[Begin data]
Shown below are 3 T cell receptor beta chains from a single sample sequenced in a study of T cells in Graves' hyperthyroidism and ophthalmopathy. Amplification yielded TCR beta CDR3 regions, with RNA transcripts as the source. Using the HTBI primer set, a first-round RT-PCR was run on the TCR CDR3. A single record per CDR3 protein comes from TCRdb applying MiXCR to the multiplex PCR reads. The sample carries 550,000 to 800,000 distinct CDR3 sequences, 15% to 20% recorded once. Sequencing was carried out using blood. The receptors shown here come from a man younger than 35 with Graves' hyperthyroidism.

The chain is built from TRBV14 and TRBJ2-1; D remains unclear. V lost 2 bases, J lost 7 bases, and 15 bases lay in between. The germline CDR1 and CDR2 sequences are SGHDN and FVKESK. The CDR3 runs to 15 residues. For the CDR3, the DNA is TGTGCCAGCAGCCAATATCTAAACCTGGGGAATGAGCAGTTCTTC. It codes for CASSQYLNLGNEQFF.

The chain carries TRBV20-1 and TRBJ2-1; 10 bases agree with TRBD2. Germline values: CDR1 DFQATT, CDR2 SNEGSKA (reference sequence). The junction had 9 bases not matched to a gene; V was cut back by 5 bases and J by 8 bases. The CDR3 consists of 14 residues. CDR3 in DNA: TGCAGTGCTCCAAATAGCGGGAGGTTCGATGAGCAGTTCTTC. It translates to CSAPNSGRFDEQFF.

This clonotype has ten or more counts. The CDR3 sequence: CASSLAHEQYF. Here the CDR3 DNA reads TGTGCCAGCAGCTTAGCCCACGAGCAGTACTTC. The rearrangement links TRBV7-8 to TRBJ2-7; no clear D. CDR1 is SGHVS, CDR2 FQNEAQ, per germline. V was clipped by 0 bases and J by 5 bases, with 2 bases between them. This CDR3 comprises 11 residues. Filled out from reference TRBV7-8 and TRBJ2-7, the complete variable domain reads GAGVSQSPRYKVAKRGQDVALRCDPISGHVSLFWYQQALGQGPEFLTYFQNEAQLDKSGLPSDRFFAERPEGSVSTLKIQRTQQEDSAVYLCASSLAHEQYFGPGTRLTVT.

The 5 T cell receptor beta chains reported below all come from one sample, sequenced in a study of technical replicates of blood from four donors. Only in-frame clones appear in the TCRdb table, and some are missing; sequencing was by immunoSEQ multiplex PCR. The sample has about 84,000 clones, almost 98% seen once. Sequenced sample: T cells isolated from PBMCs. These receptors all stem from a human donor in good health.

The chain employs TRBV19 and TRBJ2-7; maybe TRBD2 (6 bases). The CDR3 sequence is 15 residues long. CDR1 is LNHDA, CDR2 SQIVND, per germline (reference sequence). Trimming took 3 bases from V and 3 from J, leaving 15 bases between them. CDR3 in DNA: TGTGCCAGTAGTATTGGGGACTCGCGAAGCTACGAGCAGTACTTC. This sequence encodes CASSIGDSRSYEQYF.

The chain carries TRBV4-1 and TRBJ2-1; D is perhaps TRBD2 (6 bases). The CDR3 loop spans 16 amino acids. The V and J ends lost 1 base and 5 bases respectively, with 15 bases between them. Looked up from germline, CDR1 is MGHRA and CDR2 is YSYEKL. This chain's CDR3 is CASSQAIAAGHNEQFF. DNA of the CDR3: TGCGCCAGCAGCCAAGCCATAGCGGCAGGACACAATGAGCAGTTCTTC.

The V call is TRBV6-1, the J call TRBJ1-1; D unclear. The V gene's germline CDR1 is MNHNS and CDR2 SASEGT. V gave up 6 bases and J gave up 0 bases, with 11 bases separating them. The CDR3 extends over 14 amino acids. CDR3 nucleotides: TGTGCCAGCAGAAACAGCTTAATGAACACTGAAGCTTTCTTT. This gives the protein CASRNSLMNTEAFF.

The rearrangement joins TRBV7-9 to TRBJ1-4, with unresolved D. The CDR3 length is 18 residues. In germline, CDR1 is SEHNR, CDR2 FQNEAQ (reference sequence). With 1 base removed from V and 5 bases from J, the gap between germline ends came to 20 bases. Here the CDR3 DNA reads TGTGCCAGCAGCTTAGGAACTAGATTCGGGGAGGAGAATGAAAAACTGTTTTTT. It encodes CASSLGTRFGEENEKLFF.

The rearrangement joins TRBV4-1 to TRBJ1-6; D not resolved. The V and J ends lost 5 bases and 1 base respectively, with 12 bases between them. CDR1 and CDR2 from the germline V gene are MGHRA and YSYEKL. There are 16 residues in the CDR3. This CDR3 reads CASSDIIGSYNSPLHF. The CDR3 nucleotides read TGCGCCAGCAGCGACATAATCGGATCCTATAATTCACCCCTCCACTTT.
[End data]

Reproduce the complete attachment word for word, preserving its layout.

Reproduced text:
Shown below are 3 T cell receptor beta chains from a single sample sequenced in a study of T cells in Graves' hyperthyroidism and ophthalmopathy. Amplification yielded TCR beta CDR3 regions, with RNA transcripts as the source. Using the HTBI primer set, a first-round RT-PCR was run on the TCR CDR3. A single record per CDR3 protein comes from TCRdb applying MiXCR to the multiplex PCR reads. The sample carries 550,000 to 800,000 distinct CDR3 sequences, 15% to 20% recorded once. Sequencing was carried out using blood. The receptors shown here come from a man younger than 35 with Graves' hyperthyroidism.

The chain is built from TRBV14 and TRBJ2-1; D remains unclear. V lost 2 bases, J lost 7 bases, and 15 bases lay in between. The germline CDR1 and CDR2 sequences are SGHDN and FVKESK. The CDR3 runs to 15 residues. For the CDR3, the DNA is TGTGCCAGCAGCCAATATCTAAACCTGGGGAATGAGCAGTTCTTC. It codes for CASSQYLNLGNEQFF.

The chain carries TRBV20-1 and TRBJ2-1; 10 bases agree with TRBD2. Germline values: CDR1 DFQATT, CDR2 SNEGSKA (reference sequence). The junction had 9 bases not matched to a gene; V was cut back by 5 bases and J by 8 bases. The CDR3 consists of 14 residues. CDR3 in DNA: TGCAGTGCTCCAAATAGCGGGAGGTTCGATGAGCAGTTCTTC. It translates to CSAPNSGRFDEQFF.

This clonotype has ten or more counts. The CDR3 sequence: CASSLAHEQYF. Here the CDR3 DNA reads TGTGCCAGCAGCTTAGCCCACGAGCAGTACTTC. The rearrangement links TRBV7-8 to TRBJ2-7; no clear D. CDR1 is SGHVS, CDR2 FQNEAQ, per germline. V was clipped by 0 bases and J by 5 bases, with 2 bases between them. This CDR3 comprises 11 residues. Filled out from reference TRBV7-8 and TRBJ2-7, the complete variable domain reads GAGVSQSPRYKVAKRGQDVALRCDPISGHVSLFWYQQALGQGPEFLTYFQNEAQLDKSGLPSDRFFAERPEGSVSTLKIQRTQQEDSAVYLCASSLAHEQYFGPGTRLTVT.

The 5 T cell receptor beta chains reported below all come from one sample, sequenced in a study of technical replicates of blood from four donors. Only in-frame clones appear in the TCRdb table, and some are missing; sequencing was by immunoSEQ multiplex PCR. The sample has about 84,000 clones, almost 98% seen once. Sequenced sample: T cells isolated from PBMCs. These receptors all stem from a human donor in good health.

The chain employs TRBV19 and TRBJ2-7; maybe TRBD2 (6 bases). The CDR3 sequence is 15 residues long. CDR1 is LNHDA, CDR2 SQIVND, per germline (reference sequence). Trimming took 3 bases from V and 3 from J, leaving 15 bases between them. CDR3 in DNA: TGTGCCAGTAGTATTGGGGACTCGCGAAGCTACGAGCAGTACTTC. This sequence encodes CASSIGDSRSYEQYF.

The chain carries TRBV4-1 and TRBJ2-1; D is perhaps TRBD2 (6 bases). The CDR3 loop spans 16 amino acids. The V and J ends lost 1 base and 5 bases respectively, with 15 bases between them. Looked up from germline, CDR1 is MGHRA and CDR2 is YSYEKL. This chain's CDR3 is CASSQAIAAGHNEQFF. DNA of the CDR3: TGCGCCAGCAGCCAAGCCATAGCGGCAGGACACAATGAGCAGTTCTTC.

The V call is TRBV6-1, the J call TRBJ1-1; D unclear. The V gene's germline CDR1 is MNHNS and CDR2 SASEGT. V gave up 6 bases and J gave up 0 bases, with 11 bases separating them. The CDR3 extends over 14 amino acids. CDR3 nucleotides: TGTGCCAGCAGAAACAGCTTAATGAACACTGAAGCTTTCTTT. This gives the protein CASRNSLMNTEAFF.

The rearrangement joins TRBV7-9 to TRBJ1-4, with unresolved D. The CDR3 length is 18 residues. In germline, CDR1 is SEHNR, CDR2 FQNEAQ (reference sequence). With 1 base removed from V and 5 bases from J, the gap between germline ends came to 20 bases. Here the CDR3 DNA reads TGTGCCAGCAGCTTAGGAACTAGATTCGGGGAGGAGAATGAAAAACTGTTTTTT. It encodes CASSLGTRFGEENEKLFF.

The rearrangement joins TRBV4-1 to TRBJ1-6; D not resolved. The V and J ends lost 5 bases and 1 base respectively, with 12 bases between them. CDR1 and CDR2 from the germline V gene are MGHRA and YSYEKL. There are 16 residues in the CDR3. This CDR3 reads CASSDIIGSYNSPLHF. The CDR3 nucleotides read TGCGCCAGCAGCGACATAATCGGATCCTATAATTCACCCCTCCACTTT.